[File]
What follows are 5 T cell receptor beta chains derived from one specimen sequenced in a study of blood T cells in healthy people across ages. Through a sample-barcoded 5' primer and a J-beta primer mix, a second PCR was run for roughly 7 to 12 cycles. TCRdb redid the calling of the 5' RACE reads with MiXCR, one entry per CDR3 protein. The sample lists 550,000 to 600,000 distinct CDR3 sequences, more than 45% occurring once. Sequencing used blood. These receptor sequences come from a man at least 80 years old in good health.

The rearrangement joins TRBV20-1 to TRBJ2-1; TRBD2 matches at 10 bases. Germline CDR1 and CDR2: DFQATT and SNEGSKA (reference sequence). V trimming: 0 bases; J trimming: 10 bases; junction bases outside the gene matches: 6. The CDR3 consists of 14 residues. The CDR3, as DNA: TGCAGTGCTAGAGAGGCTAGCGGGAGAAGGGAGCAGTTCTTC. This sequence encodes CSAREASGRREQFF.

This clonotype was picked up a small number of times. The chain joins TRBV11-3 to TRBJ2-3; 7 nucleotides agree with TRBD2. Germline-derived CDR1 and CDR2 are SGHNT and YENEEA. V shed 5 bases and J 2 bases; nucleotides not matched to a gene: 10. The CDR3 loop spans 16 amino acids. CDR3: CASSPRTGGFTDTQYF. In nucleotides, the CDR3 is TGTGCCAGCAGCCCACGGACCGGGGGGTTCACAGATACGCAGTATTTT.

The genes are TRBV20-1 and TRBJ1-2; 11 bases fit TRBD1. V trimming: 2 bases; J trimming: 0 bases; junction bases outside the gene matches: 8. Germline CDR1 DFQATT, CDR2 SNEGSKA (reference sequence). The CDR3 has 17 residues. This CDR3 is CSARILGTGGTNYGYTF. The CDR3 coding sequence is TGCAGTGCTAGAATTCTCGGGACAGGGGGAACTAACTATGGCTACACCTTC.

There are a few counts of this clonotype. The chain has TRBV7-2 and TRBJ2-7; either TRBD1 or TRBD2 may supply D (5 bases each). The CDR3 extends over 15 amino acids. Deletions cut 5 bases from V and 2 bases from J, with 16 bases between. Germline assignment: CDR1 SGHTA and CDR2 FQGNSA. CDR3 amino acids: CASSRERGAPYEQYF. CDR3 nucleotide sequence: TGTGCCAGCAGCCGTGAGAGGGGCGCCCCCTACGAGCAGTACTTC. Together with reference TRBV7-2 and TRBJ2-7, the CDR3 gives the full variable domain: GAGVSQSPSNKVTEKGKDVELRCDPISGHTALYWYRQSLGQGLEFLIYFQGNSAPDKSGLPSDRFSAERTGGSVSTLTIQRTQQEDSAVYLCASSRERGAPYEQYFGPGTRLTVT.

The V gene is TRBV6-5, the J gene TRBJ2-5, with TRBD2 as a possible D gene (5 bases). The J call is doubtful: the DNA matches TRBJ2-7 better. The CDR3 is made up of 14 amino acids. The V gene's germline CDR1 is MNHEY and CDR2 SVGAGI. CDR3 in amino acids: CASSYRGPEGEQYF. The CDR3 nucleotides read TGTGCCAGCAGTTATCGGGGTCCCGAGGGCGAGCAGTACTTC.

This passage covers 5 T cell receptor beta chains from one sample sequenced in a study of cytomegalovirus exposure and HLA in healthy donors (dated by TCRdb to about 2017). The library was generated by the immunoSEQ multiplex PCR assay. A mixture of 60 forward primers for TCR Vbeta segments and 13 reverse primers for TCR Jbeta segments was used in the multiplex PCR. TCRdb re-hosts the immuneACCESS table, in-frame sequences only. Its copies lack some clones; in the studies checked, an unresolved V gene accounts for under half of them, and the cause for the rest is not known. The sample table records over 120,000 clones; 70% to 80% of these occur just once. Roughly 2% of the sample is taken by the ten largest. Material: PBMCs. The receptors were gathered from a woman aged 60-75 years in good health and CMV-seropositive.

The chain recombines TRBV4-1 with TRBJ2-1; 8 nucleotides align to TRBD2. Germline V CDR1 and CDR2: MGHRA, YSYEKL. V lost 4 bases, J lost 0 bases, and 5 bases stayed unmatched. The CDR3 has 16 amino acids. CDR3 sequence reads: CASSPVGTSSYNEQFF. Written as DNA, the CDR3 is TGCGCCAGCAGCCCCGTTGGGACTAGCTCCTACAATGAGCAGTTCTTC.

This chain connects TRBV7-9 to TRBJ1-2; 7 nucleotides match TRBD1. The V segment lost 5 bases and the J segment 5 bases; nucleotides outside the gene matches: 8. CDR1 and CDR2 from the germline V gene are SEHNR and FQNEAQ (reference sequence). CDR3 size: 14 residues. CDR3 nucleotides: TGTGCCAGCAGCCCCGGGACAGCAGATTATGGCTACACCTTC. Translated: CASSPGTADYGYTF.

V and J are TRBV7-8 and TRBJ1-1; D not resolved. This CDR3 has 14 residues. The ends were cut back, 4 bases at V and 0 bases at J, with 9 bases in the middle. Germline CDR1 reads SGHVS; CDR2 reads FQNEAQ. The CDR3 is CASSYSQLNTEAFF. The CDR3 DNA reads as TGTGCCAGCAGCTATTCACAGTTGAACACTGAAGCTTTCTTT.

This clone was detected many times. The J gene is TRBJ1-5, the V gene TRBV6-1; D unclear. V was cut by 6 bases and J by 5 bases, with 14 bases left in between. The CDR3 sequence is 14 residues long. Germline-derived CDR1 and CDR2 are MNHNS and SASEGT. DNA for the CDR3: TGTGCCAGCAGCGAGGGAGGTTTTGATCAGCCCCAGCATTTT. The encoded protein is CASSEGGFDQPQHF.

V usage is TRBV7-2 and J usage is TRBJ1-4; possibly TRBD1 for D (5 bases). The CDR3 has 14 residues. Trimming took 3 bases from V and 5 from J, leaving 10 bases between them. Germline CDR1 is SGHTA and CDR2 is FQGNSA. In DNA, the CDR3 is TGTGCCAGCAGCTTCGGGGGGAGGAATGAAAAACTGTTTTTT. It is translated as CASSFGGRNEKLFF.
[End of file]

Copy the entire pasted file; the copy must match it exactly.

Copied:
What follows are 5 T cell receptor beta chains derived from one specimen sequenced in a study of blood T cells in healthy people across ages. Through a sample-barcoded 5' primer and a J-beta primer mix, a second PCR was run for roughly 7 to 12 cycles. TCRdb redid the calling of the 5' RACE reads with MiXCR, one entry per CDR3 protein. The sample lists 550,000 to 600,000 distinct CDR3 sequences, more than 45% occurring once. Sequencing used blood. These receptor sequences come from a man at least 80 years old in good health.

The rearrangement joins TRBV20-1 to TRBJ2-1; TRBD2 matches at 10 bases. Germline CDR1 and CDR2: DFQATT and SNEGSKA (reference sequence). V trimming: 0 bases; J trimming: 10 bases; junction bases outside the gene matches: 6. The CDR3 consists of 14 residues. The CDR3, as DNA: TGCAGTGCTAGAGAGGCTAGCGGGAGAAGGGAGCAGTTCTTC. This sequence encodes CSAREASGRREQFF.

This clonotype was picked up a small number of times. The chain joins TRBV11-3 to TRBJ2-3; 7 nucleotides agree with TRBD2. Germline-derived CDR1 and CDR2 are SGHNT and YENEEA. V shed 5 bases and J 2 bases; nucleotides not matched to a gene: 10. The CDR3 loop spans 16 amino acids. CDR3: CASSPRTGGFTDTQYF. In nucleotides, the CDR3 is TGTGCCAGCAGCCCACGGACCGGGGGGTTCACAGATACGCAGTATTTT.

The genes are TRBV20-1 and TRBJ1-2; 11 bases fit TRBD1. V trimming: 2 bases; J trimming: 0 bases; junction bases outside the gene matches: 8. Germline CDR1 DFQATT, CDR2 SNEGSKA (reference sequence). The CDR3 has 17 residues. This CDR3 is CSARILGTGGTNYGYTF. The CDR3 coding sequence is TGCAGTGCTAGAATTCTCGGGACAGGGGGAACTAACTATGGCTACACCTTC.

There are a few counts of this clonotype. The chain has TRBV7-2 and TRBJ2-7; either TRBD1 or TRBD2 may supply D (5 bases each). The CDR3 extends over 15 amino acids. Deletions cut 5 bases from V and 2 bases from J, with 16 bases between. Germline assignment: CDR1 SGHTA and CDR2 FQGNSA. CDR3 amino acids: CASSRERGAPYEQYF. CDR3 nucleotide sequence: TGTGCCAGCAGCCGTGAGAGGGGCGCCCCCTACGAGCAGTACTTC. Together with reference TRBV7-2 and TRBJ2-7, the CDR3 gives the full variable domain: GAGVSQSPSNKVTEKGKDVELRCDPISGHTALYWYRQSLGQGLEFLIYFQGNSAPDKSGLPSDRFSAERTGGSVSTLTIQRTQQEDSAVYLCASSRERGAPYEQYFGPGTRLTVT.

The V gene is TRBV6-5, the J gene TRBJ2-5, with TRBD2 as a possible D gene (5 bases). The J call is doubtful: the DNA matches TRBJ2-7 better. The CDR3 is made up of 14 amino acids. The V gene's germline CDR1 is MNHEY and CDR2 SVGAGI. CDR3 in amino acids: CASSYRGPEGEQYF. The CDR3 nucleotides read TGTGCCAGCAGTTATCGGGGTCCCGAGGGCGAGCAGTACTTC.

This passage covers 5 T cell receptor beta chains from one sample sequenced in a study of cytomegalovirus exposure and HLA in healthy donors (dated by TCRdb to about 2017). The library was generated by the immunoSEQ multiplex PCR assay. A mixture of 60 forward primers for TCR Vbeta segments and 13 reverse primers for TCR Jbeta segments was used in the multiplex PCR. TCRdb re-hosts the immuneACCESS table, in-frame sequences only. Its copies lack some clones; in the studies checked, an unresolved V gene accounts for under half of them, and the cause for the rest is not known. The sample table records over 120,000 clones; 70% to 80% of these occur just once. Roughly 2% of the sample is taken by the ten largest. Material: PBMCs. The receptors were gathered from a woman aged 60-75 years in good health and CMV-seropositive.

The chain recombines TRBV4-1 with TRBJ2-1; 8 nucleotides align to TRBD2. Germline V CDR1 and CDR2: MGHRA, YSYEKL. V lost 4 bases, J lost 0 bases, and 5 bases stayed unmatched. The CDR3 has 16 amino acids. CDR3 sequence reads: CASSPVGTSSYNEQFF. Written as DNA, the CDR3 is TGCGCCAGCAGCCCCGTTGGGACTAGCTCCTACAATGAGCAGTTCTTC.

This chain connects TRBV7-9 to TRBJ1-2; 7 nucleotides match TRBD1. The V segment lost 5 bases and the J segment 5 bases; nucleotides outside the gene matches: 8. CDR1 and CDR2 from the germline V gene are SEHNR and FQNEAQ (reference sequence). CDR3 size: 14 residues. CDR3 nucleotides: TGTGCCAGCAGCCCCGGGACAGCAGATTATGGCTACACCTTC. Translated: CASSPGTADYGYTF.

V and J are TRBV7-8 and TRBJ1-1; D not resolved. This CDR3 has 14 residues. The ends were cut back, 4 bases at V and 0 bases at J, with 9 bases in the middle. Germline CDR1 reads SGHVS; CDR2 reads FQNEAQ. The CDR3 is CASSYSQLNTEAFF. The CDR3 DNA reads as TGTGCCAGCAGCTATTCACAGTTGAACACTGAAGCTTTCTTT.

This clone was detected many times. The J gene is TRBJ1-5, the V gene TRBV6-1; D unclear. V was cut by 6 bases and J by 5 bases, with 14 bases left in between. The CDR3 sequence is 14 residues long. Germline-derived CDR1 and CDR2 are MNHNS and SASEGT. DNA for the CDR3: TGTGCCAGCAGCGAGGGAGGTTTTGATCAGCCCCAGCATTTT. The encoded protein is CASSEGGFDQPQHF.

V usage is TRBV7-2 and J usage is TRBJ1-4; possibly TRBD1 for D (5 bases). The CDR3 has 14 residues. Trimming took 3 bases from V and 5 from J, leaving 10 bases between them. Germline CDR1 is SGHTA and CDR2 is FQGNSA. In DNA, the CDR3 is TGTGCCAGCAGCTTCGGGGGGAGGAATGAAAAACTGTTTTTT. It is translated as CASSFGGRNEKLFF.